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‘Run with God,’ Vines challenges students

LOUISVILLE, Ky. (BP)–Longtime Southern Baptist pastor and leader Jerry Vines challenged students at Southern Baptist Theological Seminary March 20 to maintain their personal spiritual walk and preach the whole counsel of the Word of God.

Using the entire book of Jonah as his text, Vines urged students to learn from Jonah’s experience and submit to the will of God for their lives. Vines noted that though Jonah knew God’s will, he rebelled against God. The early portion of the book depicts the reluctant prophet as an escapist who is running from God, he said.

“It says in Jonah 1 that the Word of the Lord came to Jonah,” he said. “God sends special people to special places for special purposes. The call of God on Jonah’s life was to go and preach to Ninevah. Jonah knew that inherent with preaching comes the possibility that people might repent of their sin. Jonah did not want this, and instead of arising and going to Ninevah, he arose and went to Tarshish.”

The chapel sermon was part of the annual E.Y. Mullins Lectures on expository preaching. Vines is president of Jerry Vines Ministries and is a two-time president of the Southern Baptist Convention. He served as pastor of First Baptist Church in Jacksonville, Fla., for 24 years before retiring in February 2006.

Though Jonah knew he could not escape the presence of the Lord, he still attempted to get away, Vines said. God, though, still reigned.

“The Bible says the Lord assigned the big fish to swallow Jonah,” he said. “We are dealing with a miracle here. The Lord prepared this fish to be a prison house for Jonah. R.T. Kendall says this fish was not a pleasant place to live but it was a good way to learn. If you run from God, you will find yourself in a whale of a mess, maybe not in the belly of a whale, but in a situation just as severe.”

In chapter two, Jonah turns into a “Biblicist” and began running to God, Vines said. Like the prodigal son in Jesus’ New Testament parable, Jonah turned from his rebellion in humble repentance, he added.

“Jonah made the best decision of his life in the worst place of his life,” he said. “Jonah begins praising God for his deliverance and declares that salvation is of the Lord.”

Hebrew scholars say Jonah’s prayer included eight to 15 references from the Psalms, which suggests a pattern for the believers’ prayers, Vines said.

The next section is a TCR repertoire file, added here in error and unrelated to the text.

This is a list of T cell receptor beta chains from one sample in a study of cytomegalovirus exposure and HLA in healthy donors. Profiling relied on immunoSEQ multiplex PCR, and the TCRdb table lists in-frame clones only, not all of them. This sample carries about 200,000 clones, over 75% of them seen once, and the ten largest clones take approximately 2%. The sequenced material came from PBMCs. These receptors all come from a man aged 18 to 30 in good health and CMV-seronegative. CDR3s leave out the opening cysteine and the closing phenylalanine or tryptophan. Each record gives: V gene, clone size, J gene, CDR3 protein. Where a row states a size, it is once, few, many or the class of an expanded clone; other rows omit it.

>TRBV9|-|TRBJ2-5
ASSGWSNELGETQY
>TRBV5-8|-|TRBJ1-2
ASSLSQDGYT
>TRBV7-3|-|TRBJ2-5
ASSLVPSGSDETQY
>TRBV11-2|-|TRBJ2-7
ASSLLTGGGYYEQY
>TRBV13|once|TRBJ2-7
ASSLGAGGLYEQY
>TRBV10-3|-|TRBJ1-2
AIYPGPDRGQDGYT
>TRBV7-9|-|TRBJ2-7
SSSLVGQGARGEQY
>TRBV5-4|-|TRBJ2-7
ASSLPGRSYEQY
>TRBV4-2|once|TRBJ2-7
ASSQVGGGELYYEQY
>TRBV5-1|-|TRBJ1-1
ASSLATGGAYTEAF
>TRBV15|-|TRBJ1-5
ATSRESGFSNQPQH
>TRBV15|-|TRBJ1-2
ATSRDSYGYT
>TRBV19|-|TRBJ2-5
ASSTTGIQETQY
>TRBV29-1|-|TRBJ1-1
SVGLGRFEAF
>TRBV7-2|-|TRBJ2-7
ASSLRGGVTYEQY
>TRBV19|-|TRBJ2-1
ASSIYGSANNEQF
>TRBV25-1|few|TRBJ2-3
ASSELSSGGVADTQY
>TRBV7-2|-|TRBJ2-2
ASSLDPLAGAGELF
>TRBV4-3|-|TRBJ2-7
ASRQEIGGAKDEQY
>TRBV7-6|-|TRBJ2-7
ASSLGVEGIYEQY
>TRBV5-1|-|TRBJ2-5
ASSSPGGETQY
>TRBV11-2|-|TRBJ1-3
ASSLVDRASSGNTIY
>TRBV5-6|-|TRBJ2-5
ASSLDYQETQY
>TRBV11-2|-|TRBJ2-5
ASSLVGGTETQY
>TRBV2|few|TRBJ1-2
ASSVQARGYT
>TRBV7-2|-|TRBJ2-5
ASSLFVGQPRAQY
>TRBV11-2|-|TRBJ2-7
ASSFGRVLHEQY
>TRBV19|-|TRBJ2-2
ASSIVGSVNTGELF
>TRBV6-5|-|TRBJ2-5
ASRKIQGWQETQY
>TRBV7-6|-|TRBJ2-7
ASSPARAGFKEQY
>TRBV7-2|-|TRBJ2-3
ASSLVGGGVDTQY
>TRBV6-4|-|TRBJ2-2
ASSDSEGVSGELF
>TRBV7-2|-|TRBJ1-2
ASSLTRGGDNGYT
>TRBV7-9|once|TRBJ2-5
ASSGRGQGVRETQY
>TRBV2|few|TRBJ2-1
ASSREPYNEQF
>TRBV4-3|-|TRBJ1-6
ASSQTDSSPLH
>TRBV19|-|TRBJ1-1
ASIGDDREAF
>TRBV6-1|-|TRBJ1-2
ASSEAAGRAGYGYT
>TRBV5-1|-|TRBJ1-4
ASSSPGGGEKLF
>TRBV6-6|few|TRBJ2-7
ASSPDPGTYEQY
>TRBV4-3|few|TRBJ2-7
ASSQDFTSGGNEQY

“The Bible gives point and passion to our prayer,” he said. “The Bible activates our prayer and prayer applies our Bible.”

Quiet times should include two elements: the Word of God and prayer, Vines said. He challenged students to be serious about their devotional walk with God during seminary because preparing for ministry can be spiritually draining.

“As a student in college, I studied my Bible to take examinations and read Scripture for the purpose of testing,” he said. “I was not reading the Bible for my own spiritual growth, and I became cold in my heart toward God.”

After repenting, Jonah is restored by the Lord and becomes an “evangelist” running for God, Vines said. When Jonah submitted to God’s call and went to Ninevah, he didn’t make up a story but instead preached a message from the Lord, Vines said. That should be instructive for Christian ministers, he said.

“It is not for us to derive our own message from our own minds,” he said. “The Bible says in 2 Timothy 4, ‘I charge you before God … preach the Word.’ That is the command of the Bible. You are accountable before God for your message. He gives us the message. We don’t make up the message.”

After declaring the Lord’s judgment against Ninevah, Jonah went outside the city to wait for the result. Upon hearing of Ninevah’s repentance, the prophet became angry with the Lord, turning into a “nationalist” who, instead of running with God, was running into God, Vines said.

“Jonah says to the Lord, ‘I knew it, I knew it, I knew it. I knew that you were a compassionate God and that you would forgive them,'” he said. “It is not that Jonah did not want the Lord to be compassionate; it is just that Jonah only wanted the Lord to do that for Israel.”

While the Bible is silent on Jonah after this account, Vines speculated that the prophet eventually repented again. Vines challenged seminary students to do the same throughout their lives and ministries.

    About the Author

  • Garrett E. Wishall